PSN-L Email List Message

Subject: pendulum suspensions
From: holmstro@..........
Date: Sat, 10 Nov 2007 13:22:28 -0800 (PST)


This is my first post to the list. I am Bob Holmström, Editor of the
Horological Science Newsletter (NAWCC Chapter 161).  Pendulum suspensions
are of great interest to those interested in precision time keeping.
Perhaps there is some use discussing what clockmakers have learned even
though a clock pendulum needs to move constantly over a much larger angle
than the devices discussed here.

But first, since Dr. Peters suggestion to use a magnet suspended carbide
ball is what prompted my response, I want to discuss a prior experiment:

Marcel Bétrisey, a Swiss artist who has created many clocks and Foucault
pendulums from "found materials", has experimented with a Foucault
pendulum suspended from a ball attracted to a high strength magnet.  He
found that the motion was not "homogenious", in that the amplitude of the
motion and the rate of change of the direction of motion had significent
variations. Anyone who has attemped to build build an accurate Foucault
pendulum can attest to the fact that the suspension design is critical and
even then error correction devices such as Charon rings or Eddy current
damping are required to get anthing close to accurate motion.
Unfortunately the error correction devices add there own errors!
Kammerling Onnes (1890's) used a crossed knife edge suspension without
error correction for a Foucault pendulum and achieved some of the most
accurate results ever obtained.  Marcel's best results have been with
pendulums suspended from guitar wire located by a stack of close fitting
watch jewels in a collet.  Some of Marcel's work can be seen at and  For a real treat on the interaction
of art, science, and horology see his radiometric pendulums.

re clock pendulum suspensions:  Most pendulums hang from flexures,
including very precise clocks such as those constructed by Shortt and
Fedchenko.  The connections between the flexure and its support and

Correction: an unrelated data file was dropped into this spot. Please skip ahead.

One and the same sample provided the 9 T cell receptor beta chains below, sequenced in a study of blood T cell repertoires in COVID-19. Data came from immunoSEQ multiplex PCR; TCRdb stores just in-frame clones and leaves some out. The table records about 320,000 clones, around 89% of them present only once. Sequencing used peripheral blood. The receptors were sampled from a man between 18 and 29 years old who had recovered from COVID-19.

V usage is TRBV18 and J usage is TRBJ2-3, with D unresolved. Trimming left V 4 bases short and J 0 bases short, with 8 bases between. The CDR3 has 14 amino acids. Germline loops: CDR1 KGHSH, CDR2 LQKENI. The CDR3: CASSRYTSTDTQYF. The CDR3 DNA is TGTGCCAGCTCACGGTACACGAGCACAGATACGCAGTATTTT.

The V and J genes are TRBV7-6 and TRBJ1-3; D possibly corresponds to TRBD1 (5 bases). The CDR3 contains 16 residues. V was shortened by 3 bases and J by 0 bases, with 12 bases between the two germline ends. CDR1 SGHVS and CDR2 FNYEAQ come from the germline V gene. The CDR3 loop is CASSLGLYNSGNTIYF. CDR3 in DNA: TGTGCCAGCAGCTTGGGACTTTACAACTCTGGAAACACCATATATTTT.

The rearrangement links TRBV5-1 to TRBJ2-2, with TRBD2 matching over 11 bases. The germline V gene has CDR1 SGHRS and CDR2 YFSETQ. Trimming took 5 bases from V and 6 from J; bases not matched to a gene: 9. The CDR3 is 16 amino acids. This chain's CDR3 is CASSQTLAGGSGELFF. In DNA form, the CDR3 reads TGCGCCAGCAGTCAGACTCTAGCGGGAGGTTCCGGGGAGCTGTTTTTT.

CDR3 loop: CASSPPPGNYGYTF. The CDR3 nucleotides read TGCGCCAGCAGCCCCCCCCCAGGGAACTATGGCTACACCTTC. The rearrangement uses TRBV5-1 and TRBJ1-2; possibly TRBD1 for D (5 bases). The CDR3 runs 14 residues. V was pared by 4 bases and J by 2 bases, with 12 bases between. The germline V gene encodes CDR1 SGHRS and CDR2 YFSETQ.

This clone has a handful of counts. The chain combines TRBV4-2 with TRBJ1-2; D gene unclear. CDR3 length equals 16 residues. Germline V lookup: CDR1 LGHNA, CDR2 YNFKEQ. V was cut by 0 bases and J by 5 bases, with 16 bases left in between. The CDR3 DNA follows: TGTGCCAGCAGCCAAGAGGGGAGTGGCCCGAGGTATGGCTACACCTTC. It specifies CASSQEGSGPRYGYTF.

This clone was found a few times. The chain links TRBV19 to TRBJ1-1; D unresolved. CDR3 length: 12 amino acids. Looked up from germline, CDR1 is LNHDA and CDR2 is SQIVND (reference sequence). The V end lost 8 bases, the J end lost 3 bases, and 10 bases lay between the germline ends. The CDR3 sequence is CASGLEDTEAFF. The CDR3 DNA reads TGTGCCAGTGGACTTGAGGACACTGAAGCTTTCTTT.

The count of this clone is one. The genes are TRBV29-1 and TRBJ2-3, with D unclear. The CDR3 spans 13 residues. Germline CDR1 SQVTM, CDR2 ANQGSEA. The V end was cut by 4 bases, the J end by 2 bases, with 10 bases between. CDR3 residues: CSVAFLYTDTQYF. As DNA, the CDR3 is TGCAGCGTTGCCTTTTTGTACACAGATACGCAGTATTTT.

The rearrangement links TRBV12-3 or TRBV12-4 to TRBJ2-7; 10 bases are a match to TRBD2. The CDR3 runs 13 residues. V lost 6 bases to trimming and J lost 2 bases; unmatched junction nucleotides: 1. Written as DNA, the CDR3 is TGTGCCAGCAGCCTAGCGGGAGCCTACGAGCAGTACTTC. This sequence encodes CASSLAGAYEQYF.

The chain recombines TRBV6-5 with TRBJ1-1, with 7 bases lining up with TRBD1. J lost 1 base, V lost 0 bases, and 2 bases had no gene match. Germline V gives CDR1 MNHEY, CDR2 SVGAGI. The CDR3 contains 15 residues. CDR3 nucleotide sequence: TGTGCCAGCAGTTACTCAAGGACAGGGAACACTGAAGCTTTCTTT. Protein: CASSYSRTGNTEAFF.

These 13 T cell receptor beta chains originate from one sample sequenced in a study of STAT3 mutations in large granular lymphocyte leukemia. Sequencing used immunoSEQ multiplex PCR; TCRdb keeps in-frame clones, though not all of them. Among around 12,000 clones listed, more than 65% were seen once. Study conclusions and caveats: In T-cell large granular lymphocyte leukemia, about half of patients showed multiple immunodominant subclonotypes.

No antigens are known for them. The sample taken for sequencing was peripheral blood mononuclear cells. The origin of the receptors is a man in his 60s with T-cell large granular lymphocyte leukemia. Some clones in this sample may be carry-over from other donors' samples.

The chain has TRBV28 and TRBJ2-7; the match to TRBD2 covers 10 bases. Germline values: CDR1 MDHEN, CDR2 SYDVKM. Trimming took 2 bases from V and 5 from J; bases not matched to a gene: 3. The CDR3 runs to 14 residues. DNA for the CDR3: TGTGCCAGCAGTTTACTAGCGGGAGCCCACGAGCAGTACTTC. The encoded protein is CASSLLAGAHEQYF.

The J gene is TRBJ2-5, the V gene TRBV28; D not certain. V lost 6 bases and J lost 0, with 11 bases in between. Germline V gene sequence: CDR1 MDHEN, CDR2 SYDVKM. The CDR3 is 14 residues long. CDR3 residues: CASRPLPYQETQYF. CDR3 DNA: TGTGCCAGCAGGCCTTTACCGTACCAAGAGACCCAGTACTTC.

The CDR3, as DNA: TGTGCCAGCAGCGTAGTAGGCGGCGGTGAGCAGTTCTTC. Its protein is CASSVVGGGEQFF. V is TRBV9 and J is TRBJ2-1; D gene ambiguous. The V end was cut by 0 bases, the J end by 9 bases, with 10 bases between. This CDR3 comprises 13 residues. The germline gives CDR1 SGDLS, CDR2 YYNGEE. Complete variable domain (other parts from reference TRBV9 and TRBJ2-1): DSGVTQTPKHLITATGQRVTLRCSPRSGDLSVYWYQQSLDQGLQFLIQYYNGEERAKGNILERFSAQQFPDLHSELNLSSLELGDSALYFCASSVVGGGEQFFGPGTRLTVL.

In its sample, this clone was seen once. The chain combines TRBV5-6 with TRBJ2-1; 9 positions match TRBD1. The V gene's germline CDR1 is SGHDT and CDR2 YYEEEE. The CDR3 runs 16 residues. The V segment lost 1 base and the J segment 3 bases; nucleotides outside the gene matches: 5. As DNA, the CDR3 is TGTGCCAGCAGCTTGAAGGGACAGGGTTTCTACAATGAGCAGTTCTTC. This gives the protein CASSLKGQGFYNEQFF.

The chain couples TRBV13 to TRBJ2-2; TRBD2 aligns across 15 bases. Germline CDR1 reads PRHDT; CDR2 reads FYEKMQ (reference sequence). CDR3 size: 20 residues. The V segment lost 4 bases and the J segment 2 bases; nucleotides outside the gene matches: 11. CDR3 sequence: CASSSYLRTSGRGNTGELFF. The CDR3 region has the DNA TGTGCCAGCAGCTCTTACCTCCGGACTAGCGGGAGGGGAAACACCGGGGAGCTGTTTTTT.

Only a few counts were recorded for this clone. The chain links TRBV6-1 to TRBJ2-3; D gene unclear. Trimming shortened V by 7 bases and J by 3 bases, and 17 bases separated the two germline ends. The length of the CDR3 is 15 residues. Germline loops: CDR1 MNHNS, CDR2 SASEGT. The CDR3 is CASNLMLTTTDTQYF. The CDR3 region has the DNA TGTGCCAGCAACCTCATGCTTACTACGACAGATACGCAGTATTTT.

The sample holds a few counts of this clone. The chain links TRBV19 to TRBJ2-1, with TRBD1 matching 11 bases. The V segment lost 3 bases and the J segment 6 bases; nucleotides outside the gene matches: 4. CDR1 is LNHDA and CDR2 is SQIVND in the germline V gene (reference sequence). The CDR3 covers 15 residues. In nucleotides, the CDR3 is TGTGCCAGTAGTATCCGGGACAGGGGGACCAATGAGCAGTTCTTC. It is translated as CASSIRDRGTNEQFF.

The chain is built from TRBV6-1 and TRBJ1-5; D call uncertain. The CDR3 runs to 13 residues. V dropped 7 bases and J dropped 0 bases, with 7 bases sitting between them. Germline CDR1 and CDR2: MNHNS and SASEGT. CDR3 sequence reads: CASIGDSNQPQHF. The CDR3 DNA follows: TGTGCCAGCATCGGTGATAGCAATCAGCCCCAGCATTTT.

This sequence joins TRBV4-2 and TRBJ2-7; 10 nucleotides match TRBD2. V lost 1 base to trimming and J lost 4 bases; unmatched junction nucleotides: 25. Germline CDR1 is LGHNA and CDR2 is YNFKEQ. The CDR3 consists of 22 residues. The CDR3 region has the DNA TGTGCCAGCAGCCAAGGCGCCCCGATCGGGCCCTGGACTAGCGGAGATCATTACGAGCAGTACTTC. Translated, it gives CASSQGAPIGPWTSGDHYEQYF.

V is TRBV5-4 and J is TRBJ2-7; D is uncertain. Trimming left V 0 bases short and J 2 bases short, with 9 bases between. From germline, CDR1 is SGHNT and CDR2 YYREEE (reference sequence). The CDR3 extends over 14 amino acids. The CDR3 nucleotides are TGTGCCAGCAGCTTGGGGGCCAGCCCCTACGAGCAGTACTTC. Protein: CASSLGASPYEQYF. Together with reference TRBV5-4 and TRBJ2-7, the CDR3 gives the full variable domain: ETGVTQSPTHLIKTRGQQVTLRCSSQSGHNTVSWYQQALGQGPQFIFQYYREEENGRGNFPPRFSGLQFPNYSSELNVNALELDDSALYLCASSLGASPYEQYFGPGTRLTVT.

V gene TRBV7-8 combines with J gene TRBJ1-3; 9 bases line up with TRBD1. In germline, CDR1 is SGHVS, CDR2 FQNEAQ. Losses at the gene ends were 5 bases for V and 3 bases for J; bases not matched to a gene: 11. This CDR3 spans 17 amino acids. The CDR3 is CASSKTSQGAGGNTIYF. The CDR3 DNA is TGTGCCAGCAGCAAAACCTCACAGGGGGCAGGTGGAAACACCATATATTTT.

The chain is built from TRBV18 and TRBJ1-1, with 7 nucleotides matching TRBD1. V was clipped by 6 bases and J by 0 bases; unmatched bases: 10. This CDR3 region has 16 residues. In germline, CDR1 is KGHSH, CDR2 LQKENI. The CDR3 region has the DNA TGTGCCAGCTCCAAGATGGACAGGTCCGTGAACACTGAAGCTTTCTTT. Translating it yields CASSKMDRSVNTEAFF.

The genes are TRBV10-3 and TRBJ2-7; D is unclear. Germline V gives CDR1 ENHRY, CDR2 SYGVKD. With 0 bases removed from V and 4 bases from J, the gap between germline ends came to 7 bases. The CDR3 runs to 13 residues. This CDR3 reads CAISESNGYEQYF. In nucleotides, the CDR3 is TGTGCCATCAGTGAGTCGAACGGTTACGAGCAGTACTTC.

pendulum are very important - simple clamping can be problematic - Shortt
and Fedchenko used spring machined from blocks (i.e. thick ends) with
great success.  Modern edm techniques make this type of spring relatively
easy to construct.  Gravity wave detection pendulums use similiar
suspensions constructed from low loss materials such as indium.

True knife edge suspensions probably do not exist - contact forces and
irregular contact geometry produce something less than ideal.  Much better
results are obtained with edges shaped to a small radius that can be
obtained by lapping with an appropriate jig or by more modern edm methods.

One test of a pendulum suspension for a clock is to see if it shows true
"circular error" (a horological term probably best expressed as period
error due to the fact that a pendulum is not truely isochronus - i.e. the
period varies with amplitude).  It is very difficult to construct a
pendulum that agrees well with theoretical predictions. Plotting period
versus amplitude squared makes extrapolating the data to zero amplitude
much simpler than the traditional form of plot and it shows the errors
quite readily. The idea was suggested by Stroud and Matthews, "Period of a
rigid pendulum pivoting on flattened knife edges" Physics Education,
Volume 22 (1987) pages 170 - 173.

I intend to evaluate Chris Chapmen's crossed roller suspension and
Meredith Lamb's hard disc id suspension when I return home in a couple of

The best pendulum suspension results that I have obtained so far are with
an air bearing suspended pendulum.  The pendulum was suspended from both
ends of a rod passing through a porus graphite air bearing, first with
magnets controling side to side drift and then air bearings on the ends
also.  Some results and photos of the setup are at  Perhaps not the most practical - the air
bearings are not cheap and a continuly running air compressor is a bit

Note: John Harrison used a third method to control end to end drift and to
reduce friction in his H1 chronometer e.g. he used a small fiber from each
end of the rod to a fixed support - in addition the rod was supported on
"anti-friction" rollers (imagine segments of two large wheels with the
shaft resting at the intersection of their radii at each end of the

Bob Holmström


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